Pasteur injected chickens with old, weakened cholera germs.  When the chickens survived, he injected the same chickens (and a second group of chickens which had not been vaccinated) with a new strong batch of cholera germs.  The vaccinated chickens did not get sick while the second group (not vaccinated) became ill.
Pasteur continued experimenting with vaccines and expanded his work to include anthrax and rabies.  The first rabies vaccine was used on people in 1885.  We have Louis Pasteur to thank for the concept of vaccines (immunizations). Immunizations save lives
Pasteur discovered how to weaken germs and make a safe vaccine over a century ago.  Since then, many lives have been saved because of the immunizations. 

Saturday, January 11, 2014

In The News--9 flu deaths reported at a St Louis hospital this season

I am interrupting my top 7 blog posts of 2013 for this ‘In the News’ post. 

Did you see the news headline?  9 persons between their mid-20s to mid-60s have died at one St Louis hospital this season from the flu/pneumonia. 6700 confirmed cases of influenza have been reported in Missouri this season.  Note the age range of the nine persons who died; often influenza deaths occur in the very young and the very old, but these nine persons would be considered in their prime adult years.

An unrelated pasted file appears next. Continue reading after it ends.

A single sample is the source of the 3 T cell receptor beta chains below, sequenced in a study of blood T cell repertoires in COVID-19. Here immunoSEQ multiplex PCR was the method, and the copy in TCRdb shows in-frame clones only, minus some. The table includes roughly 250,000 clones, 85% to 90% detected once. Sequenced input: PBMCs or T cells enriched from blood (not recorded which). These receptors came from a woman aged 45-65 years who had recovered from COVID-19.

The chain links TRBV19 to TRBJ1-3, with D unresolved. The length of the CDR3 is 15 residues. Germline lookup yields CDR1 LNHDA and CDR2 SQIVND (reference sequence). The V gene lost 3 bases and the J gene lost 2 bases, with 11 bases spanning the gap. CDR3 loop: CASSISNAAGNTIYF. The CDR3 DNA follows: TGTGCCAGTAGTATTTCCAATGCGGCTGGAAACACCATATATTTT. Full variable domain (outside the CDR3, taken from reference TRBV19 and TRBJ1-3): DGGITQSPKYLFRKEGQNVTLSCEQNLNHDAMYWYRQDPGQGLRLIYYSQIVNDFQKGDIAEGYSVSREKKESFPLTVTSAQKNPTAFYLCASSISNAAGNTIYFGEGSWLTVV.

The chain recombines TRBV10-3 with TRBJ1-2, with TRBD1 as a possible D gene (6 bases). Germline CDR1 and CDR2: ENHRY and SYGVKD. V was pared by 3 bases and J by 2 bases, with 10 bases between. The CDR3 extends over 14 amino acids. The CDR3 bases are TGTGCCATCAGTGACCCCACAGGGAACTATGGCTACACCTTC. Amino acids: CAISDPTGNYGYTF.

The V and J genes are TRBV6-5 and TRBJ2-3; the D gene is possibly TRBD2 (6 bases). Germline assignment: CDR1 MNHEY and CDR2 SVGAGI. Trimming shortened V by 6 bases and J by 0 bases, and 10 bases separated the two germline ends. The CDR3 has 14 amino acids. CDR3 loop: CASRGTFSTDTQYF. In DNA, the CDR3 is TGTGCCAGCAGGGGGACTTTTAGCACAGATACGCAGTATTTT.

Have you gotten a flu shot this year?  If not, you might want to consider it.  It’s not too late; flu vaccine is still available.   More information about the flu vaccine can be found at

Thursday, January 9, 2014

#4 of Top 7 Blog Posts of 2013

Our family has grown (September 2013)
We attended a wedding recently; our daughter married a great guy.  We now get to be grandparents to two granddaughters.  We traveled to Texas to be a part of this happy, festive occasion.  A true Texas wedding, the colors were silver and royal blue (sound familiar to any Dallas Cowboy fans?)  And yes, the bride wore cowboy boots under her long wedding gown.   I’m happy to report that it was a beautiful wedding and we all enjoyed our time together.  I have great pictures; unfortunately I won’t be posting for everyone’s privacy.  However, “a good time was had by all”.